Background and purpose: The volume of ischemic stroke on CT scans has been studied in a standardized fashion in acute stroke therapy trials with median volumes between 10.5 to 55 cm(3). The volume of first-ever ischemic stroke in the population is not known.
Methods: The first phase of the population-based Greater Cincinnati/Northern Kentucky Stroke Study identified all ischemic strokes occurring in blacks in the greater Cincinnati region between January and June of 1993. The patients in this phase of the study who had a first-ever ischemic clinical stroke were identified, and the volume of ischemic stroke was measured.
Results: There were 257 verified clinical cases of ischemic stroke, of which 181 had a first-ever ischemic infarct. Imaging was available for 150 of these patients, and 79 had an infarct on the CT or MRI study that was definitely or possibly related to the clinical symptoms. For these patients, volumetric measurements were performed by means of the modified ellipsoid method. The median volume of first-ever ischemic stroke for the 79 patients was 2.5 cm(3) (interquartile range, 0.5 to 8.8 cm(3)). There was a significant relation between location of lesion and infarct size (P<0.001) and between volume and mechanism of stroke (P=0.001).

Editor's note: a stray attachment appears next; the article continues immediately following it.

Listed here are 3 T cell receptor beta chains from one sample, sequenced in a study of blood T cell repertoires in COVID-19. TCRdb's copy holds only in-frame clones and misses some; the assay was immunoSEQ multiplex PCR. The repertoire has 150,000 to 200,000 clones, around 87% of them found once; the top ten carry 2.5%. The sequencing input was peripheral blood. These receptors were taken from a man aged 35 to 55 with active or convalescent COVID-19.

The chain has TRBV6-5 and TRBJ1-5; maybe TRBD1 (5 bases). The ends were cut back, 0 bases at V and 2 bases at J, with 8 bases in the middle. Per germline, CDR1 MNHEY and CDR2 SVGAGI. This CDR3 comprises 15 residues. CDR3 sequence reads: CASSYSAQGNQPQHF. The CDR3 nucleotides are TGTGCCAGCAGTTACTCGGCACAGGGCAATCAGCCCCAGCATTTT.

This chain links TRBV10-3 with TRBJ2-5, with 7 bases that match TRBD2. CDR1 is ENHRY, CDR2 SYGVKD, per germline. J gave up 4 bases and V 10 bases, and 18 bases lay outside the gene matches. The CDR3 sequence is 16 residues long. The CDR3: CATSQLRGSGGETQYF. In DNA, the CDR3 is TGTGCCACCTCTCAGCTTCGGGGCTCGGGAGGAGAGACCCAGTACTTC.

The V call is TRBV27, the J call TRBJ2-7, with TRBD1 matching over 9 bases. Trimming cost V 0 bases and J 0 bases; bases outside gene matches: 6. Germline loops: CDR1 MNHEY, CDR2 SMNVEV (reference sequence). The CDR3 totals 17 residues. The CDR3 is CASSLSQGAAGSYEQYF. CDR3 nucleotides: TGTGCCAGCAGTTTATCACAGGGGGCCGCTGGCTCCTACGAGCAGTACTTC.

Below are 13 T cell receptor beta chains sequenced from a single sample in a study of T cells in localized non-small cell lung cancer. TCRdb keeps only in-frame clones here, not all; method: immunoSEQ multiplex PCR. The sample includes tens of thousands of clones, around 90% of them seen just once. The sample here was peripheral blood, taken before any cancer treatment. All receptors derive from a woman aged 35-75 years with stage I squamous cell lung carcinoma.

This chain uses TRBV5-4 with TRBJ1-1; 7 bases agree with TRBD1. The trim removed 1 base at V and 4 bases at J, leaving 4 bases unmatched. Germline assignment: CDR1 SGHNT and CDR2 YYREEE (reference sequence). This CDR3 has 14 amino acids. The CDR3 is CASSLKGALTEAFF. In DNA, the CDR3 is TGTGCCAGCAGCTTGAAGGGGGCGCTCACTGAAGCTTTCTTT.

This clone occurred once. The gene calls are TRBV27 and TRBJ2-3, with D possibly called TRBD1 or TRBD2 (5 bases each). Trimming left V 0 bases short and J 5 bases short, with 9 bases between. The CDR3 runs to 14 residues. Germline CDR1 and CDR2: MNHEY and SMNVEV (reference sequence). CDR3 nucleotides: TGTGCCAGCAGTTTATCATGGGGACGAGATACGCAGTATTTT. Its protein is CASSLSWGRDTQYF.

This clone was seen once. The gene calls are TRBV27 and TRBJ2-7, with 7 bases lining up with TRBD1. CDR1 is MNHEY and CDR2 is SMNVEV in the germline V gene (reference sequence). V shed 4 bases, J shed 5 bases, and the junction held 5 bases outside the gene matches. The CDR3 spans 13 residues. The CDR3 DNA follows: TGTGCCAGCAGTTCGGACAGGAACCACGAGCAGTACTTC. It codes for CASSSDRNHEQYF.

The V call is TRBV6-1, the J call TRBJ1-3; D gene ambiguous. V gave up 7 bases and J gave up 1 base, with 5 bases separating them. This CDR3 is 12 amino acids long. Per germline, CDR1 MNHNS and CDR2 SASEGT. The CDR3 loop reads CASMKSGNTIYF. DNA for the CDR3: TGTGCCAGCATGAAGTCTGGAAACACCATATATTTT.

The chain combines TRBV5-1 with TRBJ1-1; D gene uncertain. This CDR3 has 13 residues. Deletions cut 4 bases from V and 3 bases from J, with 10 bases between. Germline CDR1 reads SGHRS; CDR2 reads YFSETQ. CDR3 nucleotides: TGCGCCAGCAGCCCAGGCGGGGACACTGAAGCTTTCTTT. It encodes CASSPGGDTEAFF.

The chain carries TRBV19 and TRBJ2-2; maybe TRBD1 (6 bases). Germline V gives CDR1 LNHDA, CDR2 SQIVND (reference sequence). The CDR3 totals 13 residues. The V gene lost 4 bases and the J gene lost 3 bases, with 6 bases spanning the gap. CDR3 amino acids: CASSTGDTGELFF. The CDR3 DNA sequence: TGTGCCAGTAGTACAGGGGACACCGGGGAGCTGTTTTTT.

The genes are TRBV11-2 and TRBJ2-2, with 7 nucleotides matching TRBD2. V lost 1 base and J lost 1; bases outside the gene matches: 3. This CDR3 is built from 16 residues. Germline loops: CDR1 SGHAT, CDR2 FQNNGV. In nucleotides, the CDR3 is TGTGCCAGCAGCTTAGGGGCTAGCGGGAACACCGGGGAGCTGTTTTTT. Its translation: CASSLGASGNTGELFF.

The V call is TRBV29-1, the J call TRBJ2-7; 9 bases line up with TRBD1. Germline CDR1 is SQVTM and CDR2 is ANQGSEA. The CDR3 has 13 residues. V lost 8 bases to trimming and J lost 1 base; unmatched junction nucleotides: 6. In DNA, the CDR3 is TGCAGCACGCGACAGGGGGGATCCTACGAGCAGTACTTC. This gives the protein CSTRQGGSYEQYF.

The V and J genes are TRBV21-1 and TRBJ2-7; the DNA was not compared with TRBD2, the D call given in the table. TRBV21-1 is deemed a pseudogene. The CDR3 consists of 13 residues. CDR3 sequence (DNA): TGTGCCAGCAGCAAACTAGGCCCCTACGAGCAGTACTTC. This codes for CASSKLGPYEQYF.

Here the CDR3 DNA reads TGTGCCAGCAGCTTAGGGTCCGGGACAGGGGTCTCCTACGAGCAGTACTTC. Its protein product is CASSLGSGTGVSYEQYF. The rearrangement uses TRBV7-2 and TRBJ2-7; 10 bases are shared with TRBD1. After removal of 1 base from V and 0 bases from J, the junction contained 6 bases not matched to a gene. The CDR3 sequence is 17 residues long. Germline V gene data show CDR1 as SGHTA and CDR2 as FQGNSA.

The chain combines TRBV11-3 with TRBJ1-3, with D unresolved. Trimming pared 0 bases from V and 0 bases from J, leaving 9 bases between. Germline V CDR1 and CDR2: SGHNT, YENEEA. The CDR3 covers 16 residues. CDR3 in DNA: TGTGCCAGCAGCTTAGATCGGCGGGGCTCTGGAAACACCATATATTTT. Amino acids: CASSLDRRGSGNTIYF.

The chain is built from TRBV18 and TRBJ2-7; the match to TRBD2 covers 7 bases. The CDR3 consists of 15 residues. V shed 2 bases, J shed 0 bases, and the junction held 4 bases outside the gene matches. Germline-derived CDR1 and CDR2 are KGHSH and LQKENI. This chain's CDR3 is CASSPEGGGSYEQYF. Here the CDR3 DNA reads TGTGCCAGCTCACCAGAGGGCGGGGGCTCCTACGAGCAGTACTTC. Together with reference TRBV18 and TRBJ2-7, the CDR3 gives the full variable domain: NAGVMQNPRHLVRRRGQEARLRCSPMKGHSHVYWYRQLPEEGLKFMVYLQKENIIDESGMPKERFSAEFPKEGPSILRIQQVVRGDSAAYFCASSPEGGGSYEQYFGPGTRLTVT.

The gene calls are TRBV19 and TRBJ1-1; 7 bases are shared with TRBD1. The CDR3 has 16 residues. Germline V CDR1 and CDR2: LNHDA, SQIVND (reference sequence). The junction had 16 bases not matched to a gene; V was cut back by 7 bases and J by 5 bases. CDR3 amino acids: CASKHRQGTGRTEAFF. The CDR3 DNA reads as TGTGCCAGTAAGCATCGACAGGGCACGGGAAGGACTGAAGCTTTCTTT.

Conclusions: The volume of first-ever ischemic stroke among blacks in our population-based study is smaller than has been previously reported in acute stroke therapy trials. The large proportion of small, mild strokes in blacks may be an important reason for the low percentage of patients who meet the inclusion criteria for tissue plasminogen activator. Further study is necessary to see if these results are generalizable to a multiracial population.